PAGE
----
Behavior

Separation Anxiety in Small Dogs

shutterstock_292479827Many dog parents complain about their small pooches becoming disruptive and destructive when left alone. Their dogs might urinate and defecate, howl and bark, chew and dig, or even try to escape. While these problems usually suggest that the pet may just need to be housetrained and be taught with polite manners, note that these behaviors can also be a sign of canine distress. Misbehavior in dogs can be an indication of separation anxiety which is often triggered when a dog is separated from his guardian(s) or people he is attached to.

 

Causes of Separation Anxiety

 

There is no conclusive evidence that shows why exactly dogs develop this behavior issue. But since far more dogs who have been adopted from shelters seem to have developed separation anxiety as compared to those who are kept by a single family since puppyhood, it is believed that loss of an important person or group of people in a pooch’s life can lead to this kind of disorder. Other less dramatic adjustments can also be a reason to trigger the problem. These include change of family or guardian, change in schedule, change in residence, and change in household membership.

 

How to Help Ease Separation Anxiety

 

  1. Take Fido out for a walk before leaving the house. Start your day by taking your little pooch for a brisk walk outside. Make the activity a bit more rigorous by letting him use a dog backpack with extra weight in it. After this, reward your pet with food and water. Basically, the idea is to leave him in quiet, resting mode while you are not home.
  2. Gradually increase the time you spend away from your dog until he’s used to it. Leave your pooch alone for five minutes at the beginning, then just extend the time to twenty minutes, then an hour until you can leave him for a full eight hours or even more without him acting out anymore.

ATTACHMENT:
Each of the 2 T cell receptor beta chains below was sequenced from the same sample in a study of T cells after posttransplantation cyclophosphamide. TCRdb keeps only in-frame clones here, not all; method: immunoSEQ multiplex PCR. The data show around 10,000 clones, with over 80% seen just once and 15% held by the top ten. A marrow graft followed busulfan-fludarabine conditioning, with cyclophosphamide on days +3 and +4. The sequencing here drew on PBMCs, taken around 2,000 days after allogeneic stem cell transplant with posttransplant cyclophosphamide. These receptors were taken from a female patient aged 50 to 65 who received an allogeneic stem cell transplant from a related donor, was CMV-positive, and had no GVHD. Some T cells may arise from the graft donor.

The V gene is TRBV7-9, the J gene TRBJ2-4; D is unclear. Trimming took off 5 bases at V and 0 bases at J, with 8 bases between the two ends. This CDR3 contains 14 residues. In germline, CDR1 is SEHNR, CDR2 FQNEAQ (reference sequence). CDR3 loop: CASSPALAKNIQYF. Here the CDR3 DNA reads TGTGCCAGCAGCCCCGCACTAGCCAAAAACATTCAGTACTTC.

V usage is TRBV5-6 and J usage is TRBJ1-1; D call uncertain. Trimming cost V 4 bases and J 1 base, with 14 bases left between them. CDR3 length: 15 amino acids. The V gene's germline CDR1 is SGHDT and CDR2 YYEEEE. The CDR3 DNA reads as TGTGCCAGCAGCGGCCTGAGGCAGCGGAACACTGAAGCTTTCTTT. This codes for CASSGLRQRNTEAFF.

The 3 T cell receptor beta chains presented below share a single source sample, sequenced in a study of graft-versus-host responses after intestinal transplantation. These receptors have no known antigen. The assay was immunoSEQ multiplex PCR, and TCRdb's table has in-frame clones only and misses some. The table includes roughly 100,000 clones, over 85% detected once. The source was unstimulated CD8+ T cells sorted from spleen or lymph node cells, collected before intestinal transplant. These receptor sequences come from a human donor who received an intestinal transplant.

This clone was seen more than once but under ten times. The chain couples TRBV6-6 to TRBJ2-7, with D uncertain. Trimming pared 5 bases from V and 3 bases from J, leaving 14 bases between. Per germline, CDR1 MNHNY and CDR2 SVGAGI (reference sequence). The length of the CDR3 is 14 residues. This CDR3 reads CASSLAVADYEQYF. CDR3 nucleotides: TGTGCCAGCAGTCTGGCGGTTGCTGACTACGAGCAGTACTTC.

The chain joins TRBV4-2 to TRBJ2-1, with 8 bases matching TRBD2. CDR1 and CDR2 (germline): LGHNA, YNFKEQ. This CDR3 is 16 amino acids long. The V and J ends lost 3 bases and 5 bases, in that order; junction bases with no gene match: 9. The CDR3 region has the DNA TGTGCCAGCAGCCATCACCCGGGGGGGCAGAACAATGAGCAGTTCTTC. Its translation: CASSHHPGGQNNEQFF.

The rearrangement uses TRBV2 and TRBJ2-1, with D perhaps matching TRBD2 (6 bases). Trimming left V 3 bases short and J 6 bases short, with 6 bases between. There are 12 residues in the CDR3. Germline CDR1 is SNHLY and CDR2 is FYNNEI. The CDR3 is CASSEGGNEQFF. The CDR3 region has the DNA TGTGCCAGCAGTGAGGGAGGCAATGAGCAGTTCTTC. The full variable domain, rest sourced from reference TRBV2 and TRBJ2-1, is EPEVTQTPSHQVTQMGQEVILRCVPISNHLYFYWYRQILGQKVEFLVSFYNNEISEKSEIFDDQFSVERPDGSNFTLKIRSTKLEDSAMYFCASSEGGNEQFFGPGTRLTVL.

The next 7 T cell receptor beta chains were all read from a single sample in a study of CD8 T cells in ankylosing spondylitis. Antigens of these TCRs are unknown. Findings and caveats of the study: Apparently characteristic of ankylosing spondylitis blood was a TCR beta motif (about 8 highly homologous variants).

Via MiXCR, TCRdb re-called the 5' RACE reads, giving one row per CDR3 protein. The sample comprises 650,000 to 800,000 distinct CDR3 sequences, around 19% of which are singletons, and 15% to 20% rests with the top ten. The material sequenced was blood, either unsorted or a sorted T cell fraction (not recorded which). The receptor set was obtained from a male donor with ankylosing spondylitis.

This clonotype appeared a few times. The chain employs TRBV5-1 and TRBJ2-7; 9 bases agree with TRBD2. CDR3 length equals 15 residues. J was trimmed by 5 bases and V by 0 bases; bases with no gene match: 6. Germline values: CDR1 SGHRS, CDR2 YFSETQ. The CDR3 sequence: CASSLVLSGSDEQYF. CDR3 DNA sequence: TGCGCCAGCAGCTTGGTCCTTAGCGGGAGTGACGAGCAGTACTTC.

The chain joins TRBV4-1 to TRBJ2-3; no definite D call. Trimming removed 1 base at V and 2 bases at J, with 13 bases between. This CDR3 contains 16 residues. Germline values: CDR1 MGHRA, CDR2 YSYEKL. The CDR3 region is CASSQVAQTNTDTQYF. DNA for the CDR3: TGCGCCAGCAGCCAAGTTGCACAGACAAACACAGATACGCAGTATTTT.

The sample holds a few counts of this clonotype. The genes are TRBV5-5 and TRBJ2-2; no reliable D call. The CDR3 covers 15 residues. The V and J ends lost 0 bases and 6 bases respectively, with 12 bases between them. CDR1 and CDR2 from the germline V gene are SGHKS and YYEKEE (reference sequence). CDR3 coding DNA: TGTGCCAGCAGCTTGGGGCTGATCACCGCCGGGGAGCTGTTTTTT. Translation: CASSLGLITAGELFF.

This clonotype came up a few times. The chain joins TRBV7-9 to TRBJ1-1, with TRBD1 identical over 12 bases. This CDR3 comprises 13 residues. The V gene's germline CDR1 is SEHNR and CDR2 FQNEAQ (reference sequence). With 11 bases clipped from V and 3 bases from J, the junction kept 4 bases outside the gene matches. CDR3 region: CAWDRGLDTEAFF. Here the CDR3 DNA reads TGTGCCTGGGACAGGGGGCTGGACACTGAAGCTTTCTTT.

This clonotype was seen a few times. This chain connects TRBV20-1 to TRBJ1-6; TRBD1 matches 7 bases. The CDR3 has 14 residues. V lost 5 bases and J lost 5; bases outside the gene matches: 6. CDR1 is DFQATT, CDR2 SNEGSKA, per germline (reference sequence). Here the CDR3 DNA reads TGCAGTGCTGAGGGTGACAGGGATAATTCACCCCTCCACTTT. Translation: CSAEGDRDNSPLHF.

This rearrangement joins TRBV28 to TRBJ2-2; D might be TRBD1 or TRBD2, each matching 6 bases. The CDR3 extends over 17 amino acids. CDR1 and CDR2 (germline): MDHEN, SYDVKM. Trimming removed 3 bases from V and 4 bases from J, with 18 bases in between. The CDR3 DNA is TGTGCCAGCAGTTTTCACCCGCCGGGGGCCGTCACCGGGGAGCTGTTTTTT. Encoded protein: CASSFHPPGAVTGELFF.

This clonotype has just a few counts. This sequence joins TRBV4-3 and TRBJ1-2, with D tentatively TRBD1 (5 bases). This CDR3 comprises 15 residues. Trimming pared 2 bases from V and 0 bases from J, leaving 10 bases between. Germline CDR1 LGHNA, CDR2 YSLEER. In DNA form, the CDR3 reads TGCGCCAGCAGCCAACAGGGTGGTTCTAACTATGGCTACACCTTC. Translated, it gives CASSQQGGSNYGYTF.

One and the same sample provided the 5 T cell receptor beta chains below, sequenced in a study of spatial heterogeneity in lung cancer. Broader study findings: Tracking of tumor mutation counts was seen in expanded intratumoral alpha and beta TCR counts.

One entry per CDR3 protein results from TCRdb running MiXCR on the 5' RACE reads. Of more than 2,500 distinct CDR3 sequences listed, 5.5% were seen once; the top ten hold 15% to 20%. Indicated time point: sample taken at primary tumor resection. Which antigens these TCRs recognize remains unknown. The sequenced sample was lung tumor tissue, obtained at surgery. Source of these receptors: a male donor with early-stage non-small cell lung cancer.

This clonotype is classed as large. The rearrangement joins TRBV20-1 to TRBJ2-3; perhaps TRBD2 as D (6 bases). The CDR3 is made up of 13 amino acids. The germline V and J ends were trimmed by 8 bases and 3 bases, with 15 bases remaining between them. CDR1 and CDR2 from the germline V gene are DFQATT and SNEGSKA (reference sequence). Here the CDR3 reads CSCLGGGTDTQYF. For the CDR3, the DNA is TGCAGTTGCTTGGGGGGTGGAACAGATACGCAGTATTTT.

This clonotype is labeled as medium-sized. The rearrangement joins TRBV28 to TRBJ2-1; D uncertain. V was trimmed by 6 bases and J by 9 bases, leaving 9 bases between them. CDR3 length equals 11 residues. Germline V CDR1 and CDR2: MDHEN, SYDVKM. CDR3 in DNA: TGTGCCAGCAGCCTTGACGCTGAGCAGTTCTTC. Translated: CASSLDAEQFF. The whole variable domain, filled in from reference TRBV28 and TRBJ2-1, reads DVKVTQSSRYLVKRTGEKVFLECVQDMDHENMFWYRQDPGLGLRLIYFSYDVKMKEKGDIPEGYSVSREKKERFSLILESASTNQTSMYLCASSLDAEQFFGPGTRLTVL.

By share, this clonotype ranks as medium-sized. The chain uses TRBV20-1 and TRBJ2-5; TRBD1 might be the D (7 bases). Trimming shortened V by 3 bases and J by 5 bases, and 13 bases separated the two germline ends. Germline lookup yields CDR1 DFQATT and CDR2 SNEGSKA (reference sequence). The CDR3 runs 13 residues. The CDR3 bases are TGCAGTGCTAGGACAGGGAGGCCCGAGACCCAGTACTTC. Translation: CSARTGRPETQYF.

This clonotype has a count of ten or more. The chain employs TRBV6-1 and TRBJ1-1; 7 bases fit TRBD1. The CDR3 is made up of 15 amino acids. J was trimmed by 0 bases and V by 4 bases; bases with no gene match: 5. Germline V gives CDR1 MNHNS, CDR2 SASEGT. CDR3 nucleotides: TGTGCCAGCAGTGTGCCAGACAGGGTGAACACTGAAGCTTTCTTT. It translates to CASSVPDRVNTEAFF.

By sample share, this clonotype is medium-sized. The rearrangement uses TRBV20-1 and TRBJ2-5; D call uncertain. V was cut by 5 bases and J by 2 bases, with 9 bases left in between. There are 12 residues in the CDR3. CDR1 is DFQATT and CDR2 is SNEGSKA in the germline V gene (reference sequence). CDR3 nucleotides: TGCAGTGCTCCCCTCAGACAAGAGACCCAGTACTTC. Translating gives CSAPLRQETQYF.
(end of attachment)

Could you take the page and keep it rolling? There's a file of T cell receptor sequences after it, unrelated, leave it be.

3. Avoid talking, touching, or making eye contact to Fido. Leaving you house and returning in it should not be a big deal. Communicate this to your pooch so he learns that your time apart shouldn’t cause him any discomfort. Depending on the severity of your pooch’s anxiety, you may have to practice the rule for about 5 minutes or even up to 1 hour before leaving the house and when you get back. If you find this hard to do, say goodbye to him long before you leave.
  4. Stay calm but assertive. When you are all set to go to work, try to leave those guilty and nervous feelings behind. Let your pooch know that everything’s going to be alright instead by projecting the self-assured energy of a true pack leader.

 

Keep in mind that anxious behaviors displayed by your little furry friend are not always a result of disobedience or spite. Never scold or punish your dog for being disruptive or destructive as these can be distress responses. He shows anxious behaviors when left alone because he is extremely upset and is only trying to cope with a great deal of stress. Punishing him may only make him become even more distraught, making the problem worse.

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